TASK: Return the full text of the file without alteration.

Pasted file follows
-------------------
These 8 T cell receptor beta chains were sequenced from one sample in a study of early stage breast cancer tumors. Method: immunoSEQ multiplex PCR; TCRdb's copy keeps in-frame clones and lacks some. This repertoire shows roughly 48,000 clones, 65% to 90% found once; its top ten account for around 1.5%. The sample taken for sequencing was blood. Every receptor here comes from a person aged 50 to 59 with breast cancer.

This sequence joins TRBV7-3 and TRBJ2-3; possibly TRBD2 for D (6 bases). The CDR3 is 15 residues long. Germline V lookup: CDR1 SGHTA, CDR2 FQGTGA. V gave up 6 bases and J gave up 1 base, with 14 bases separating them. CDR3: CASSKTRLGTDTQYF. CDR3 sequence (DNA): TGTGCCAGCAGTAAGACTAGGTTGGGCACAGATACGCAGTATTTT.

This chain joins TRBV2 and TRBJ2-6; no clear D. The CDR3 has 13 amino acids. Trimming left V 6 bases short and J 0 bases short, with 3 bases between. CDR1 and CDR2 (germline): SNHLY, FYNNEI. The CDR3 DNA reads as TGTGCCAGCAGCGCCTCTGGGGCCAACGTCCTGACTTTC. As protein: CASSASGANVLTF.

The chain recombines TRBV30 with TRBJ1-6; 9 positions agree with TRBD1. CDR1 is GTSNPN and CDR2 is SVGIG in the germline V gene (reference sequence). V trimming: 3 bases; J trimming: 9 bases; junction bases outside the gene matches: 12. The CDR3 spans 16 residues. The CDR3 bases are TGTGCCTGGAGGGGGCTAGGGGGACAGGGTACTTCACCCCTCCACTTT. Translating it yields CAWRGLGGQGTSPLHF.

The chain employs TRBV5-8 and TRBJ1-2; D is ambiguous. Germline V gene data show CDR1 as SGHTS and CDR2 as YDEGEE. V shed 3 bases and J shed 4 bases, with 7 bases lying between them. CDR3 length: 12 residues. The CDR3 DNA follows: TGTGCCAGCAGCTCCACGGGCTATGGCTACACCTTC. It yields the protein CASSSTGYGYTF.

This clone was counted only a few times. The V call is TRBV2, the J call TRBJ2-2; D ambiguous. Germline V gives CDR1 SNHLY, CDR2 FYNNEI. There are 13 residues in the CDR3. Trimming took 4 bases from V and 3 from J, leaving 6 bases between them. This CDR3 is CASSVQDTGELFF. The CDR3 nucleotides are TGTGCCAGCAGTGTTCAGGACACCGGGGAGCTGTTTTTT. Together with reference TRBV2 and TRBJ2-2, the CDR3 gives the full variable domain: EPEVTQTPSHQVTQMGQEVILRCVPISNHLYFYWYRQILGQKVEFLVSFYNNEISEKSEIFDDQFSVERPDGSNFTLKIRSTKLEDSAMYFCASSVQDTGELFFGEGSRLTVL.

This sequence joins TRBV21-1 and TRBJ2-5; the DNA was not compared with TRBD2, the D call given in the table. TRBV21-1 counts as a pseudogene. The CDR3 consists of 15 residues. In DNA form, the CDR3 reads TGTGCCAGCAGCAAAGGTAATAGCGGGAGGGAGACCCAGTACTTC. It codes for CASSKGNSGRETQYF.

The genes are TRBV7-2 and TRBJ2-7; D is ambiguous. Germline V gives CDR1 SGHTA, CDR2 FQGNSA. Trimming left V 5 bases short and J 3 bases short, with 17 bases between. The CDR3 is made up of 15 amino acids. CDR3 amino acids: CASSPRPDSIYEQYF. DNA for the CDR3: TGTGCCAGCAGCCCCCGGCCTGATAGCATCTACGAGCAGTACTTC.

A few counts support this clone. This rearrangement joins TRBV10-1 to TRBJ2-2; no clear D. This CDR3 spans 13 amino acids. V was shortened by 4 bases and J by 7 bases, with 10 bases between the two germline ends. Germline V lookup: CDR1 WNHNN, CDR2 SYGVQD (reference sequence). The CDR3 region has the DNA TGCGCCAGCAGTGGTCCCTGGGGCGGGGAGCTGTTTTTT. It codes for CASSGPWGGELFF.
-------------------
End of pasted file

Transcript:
These 8 T cell receptor beta chains were sequenced from one sample in a study of early stage breast cancer tumors. Method: immunoSEQ multiplex PCR; TCRdb's copy keeps in-frame clones and lacks some. This repertoire shows roughly 48,000 clones, 65% to 90% found once; its top ten account for around 1.5%. The sample taken for sequencing was blood. Every receptor here comes from a person aged 50 to 59 with breast cancer.

This sequence joins TRBV7-3 and TRBJ2-3; possibly TRBD2 for D (6 bases). The CDR3 is 15 residues long. Germline V lookup: CDR1 SGHTA, CDR2 FQGTGA. V gave up 6 bases and J gave up 1 base, with 14 bases separating them. CDR3: CASSKTRLGTDTQYF. CDR3 sequence (DNA): TGTGCCAGCAGTAAGACTAGGTTGGGCACAGATACGCAGTATTTT.

This chain joins TRBV2 and TRBJ2-6; no clear D. The CDR3 has 13 amino acids. Trimming left V 6 bases short and J 0 bases short, with 3 bases between. CDR1 and CDR2 (germline): SNHLY, FYNNEI. The CDR3 DNA reads as TGTGCCAGCAGCGCCTCTGGGGCCAACGTCCTGACTTTC. As protein: CASSASGANVLTF.

The chain recombines TRBV30 with TRBJ1-6; 9 positions agree with TRBD1. CDR1 is GTSNPN and CDR2 is SVGIG in the germline V gene (reference sequence). V trimming: 3 bases; J trimming: 9 bases; junction bases outside the gene matches: 12. The CDR3 spans 16 residues. The CDR3 bases are TGTGCCTGGAGGGGGCTAGGGGGACAGGGTACTTCACCCCTCCACTTT. Translating it yields CAWRGLGGQGTSPLHF.

The chain employs TRBV5-8 and TRBJ1-2; D is ambiguous. Germline V gene data show CDR1 as SGHTS and CDR2 as YDEGEE. V shed 3 bases and J shed 4 bases, with 7 bases lying between them. CDR3 length: 12 residues. The CDR3 DNA follows: TGTGCCAGCAGCTCCACGGGCTATGGCTACACCTTC. It yields the protein CASSSTGYGYTF.

This clone was counted only a few times. The V call is TRBV2, the J call TRBJ2-2; D ambiguous. Germline V gives CDR1 SNHLY, CDR2 FYNNEI. There are 13 residues in the CDR3. Trimming took 4 bases from V and 3 from J, leaving 6 bases between them. This CDR3 is CASSVQDTGELFF. The CDR3 nucleotides are TGTGCCAGCAGTGTTCAGGACACCGGGGAGCTGTTTTTT. Together with reference TRBV2 and TRBJ2-2, the CDR3 gives the full variable domain: EPEVTQTPSHQVTQMGQEVILRCVPISNHLYFYWYRQILGQKVEFLVSFYNNEISEKSEIFDDQFSVERPDGSNFTLKIRSTKLEDSAMYFCASSVQDTGELFFGEGSRLTVL.

This sequence joins TRBV21-1 and TRBJ2-5; the DNA was not compared with TRBD2, the D call given in the table. TRBV21-1 counts as a pseudogene. The CDR3 consists of 15 residues. In DNA form, the CDR3 reads TGTGCCAGCAGCAAAGGTAATAGCGGGAGGGAGACCCAGTACTTC. It codes for CASSKGNSGRETQYF.

The genes are TRBV7-2 and TRBJ2-7; D is ambiguous. Germline V gives CDR1 SGHTA, CDR2 FQGNSA. Trimming left V 5 bases short and J 3 bases short, with 17 bases between. The CDR3 is made up of 15 amino acids. CDR3 amino acids: CASSPRPDSIYEQYF. DNA for the CDR3: TGTGCCAGCAGCCCCCGGCCTGATAGCATCTACGAGCAGTACTTC.

A few counts support this clone. This rearrangement joins TRBV10-1 to TRBJ2-2; no clear D. This CDR3 spans 13 amino acids. V was shortened by 4 bases and J by 7 bases, with 10 bases between the two germline ends. Germline V lookup: CDR1 WNHNN, CDR2 SYGVQD (reference sequence). The CDR3 region has the DNA TGCGCCAGCAGTGGTCCCTGGGGCGGGGAGCTGTTTTTT. It codes for CASSGPWGGELFF.